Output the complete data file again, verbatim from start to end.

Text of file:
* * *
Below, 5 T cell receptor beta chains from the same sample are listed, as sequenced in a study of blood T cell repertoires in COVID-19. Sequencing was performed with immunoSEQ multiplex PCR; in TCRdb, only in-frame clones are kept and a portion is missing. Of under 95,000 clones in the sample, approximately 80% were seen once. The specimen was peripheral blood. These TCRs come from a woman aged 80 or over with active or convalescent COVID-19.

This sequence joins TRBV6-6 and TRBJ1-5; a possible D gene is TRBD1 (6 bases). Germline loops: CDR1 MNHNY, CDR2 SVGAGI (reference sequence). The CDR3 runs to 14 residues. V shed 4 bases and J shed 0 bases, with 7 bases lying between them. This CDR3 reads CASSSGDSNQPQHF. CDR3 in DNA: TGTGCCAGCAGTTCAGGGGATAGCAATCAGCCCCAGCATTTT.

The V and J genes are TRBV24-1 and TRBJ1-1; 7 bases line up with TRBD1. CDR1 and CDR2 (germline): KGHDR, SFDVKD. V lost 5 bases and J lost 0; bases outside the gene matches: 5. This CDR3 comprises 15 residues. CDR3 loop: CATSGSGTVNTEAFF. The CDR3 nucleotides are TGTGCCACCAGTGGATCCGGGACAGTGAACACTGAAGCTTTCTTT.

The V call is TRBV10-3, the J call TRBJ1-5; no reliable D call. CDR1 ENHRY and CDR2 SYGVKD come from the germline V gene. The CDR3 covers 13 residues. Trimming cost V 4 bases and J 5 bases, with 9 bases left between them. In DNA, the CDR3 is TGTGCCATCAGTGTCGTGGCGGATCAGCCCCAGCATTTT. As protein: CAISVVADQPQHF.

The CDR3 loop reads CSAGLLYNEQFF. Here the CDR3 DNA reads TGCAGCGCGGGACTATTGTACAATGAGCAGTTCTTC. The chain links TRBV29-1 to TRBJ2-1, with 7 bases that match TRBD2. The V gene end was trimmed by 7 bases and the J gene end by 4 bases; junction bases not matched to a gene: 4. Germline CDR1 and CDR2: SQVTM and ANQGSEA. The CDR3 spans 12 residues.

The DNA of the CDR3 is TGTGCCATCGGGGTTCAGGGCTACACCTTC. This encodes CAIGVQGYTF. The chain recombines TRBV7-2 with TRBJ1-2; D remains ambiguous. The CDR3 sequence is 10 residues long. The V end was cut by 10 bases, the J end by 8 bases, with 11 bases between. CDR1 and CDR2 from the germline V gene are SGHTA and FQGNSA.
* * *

Below, 5 T cell receptor beta chains from the same sample are listed, as sequenced in a study of blood T cell repertoires in COVID-19. Sequencing was performed with immunoSEQ multiplex PCR; in TCRdb, only in-frame clones are kept and a portion is missing. Of under 95,000 clones in the sample, approximately 80% were seen once. The specimen was peripheral blood. These TCRs come from a woman aged 80 or over with active or convalescent COVID-19.

This sequence joins TRBV6-6 and TRBJ1-5; a possible D gene is TRBD1 (6 bases). Germline loops: CDR1 MNHNY, CDR2 SVGAGI (reference sequence). The CDR3 runs to 14 residues. V shed 4 bases and J shed 0 bases, with 7 bases lying between them. This CDR3 reads CASSSGDSNQPQHF. CDR3 in DNA: TGTGCCAGCAGTTCAGGGGATAGCAATCAGCCCCAGCATTTT.

The V and J genes are TRBV24-1 and TRBJ1-1; 7 bases line up with TRBD1. CDR1 and CDR2 (germline): KGHDR, SFDVKD. V lost 5 bases and J lost 0; bases outside the gene matches: 5. This CDR3 comprises 15 residues. CDR3 loop: CATSGSGTVNTEAFF. The CDR3 nucleotides are TGTGCCACCAGTGGATCCGGGACAGTGAACACTGAAGCTTTCTTT.

The V call is TRBV10-3, the J call TRBJ1-5; no reliable D call. CDR1 ENHRY and CDR2 SYGVKD come from the germline V gene. The CDR3 covers 13 residues. Trimming cost V 4 bases and J 5 bases, with 9 bases left between them. In DNA, the CDR3 is TGTGCCATCAGTGTCGTGGCGGATCAGCCCCAGCATTTT. As protein: CAISVVADQPQHF.

The CDR3 loop reads CSAGLLYNEQFF. Here the CDR3 DNA reads TGCAGCGCGGGACTATTGTACAATGAGCAGTTCTTC. The chain links TRBV29-1 to TRBJ2-1, with 7 bases that match TRBD2. The V gene end was trimmed by 7 bases and the J gene end by 4 bases; junction bases not matched to a gene: 4. Germline CDR1 and CDR2: SQVTM and ANQGSEA. The CDR3 spans 12 residues.

The DNA of the CDR3 is TGTGCCATCGGGGTTCAGGGCTACACCTTC. This encodes CAIGVQGYTF. The chain recombines TRBV7-2 with TRBJ1-2; D remains ambiguous. The CDR3 sequence is 10 residues long. The V end was cut by 10 bases, the J end by 8 bases, with 11 bases between. CDR1 and CDR2 from the germline V gene are SGHTA and FQGNSA.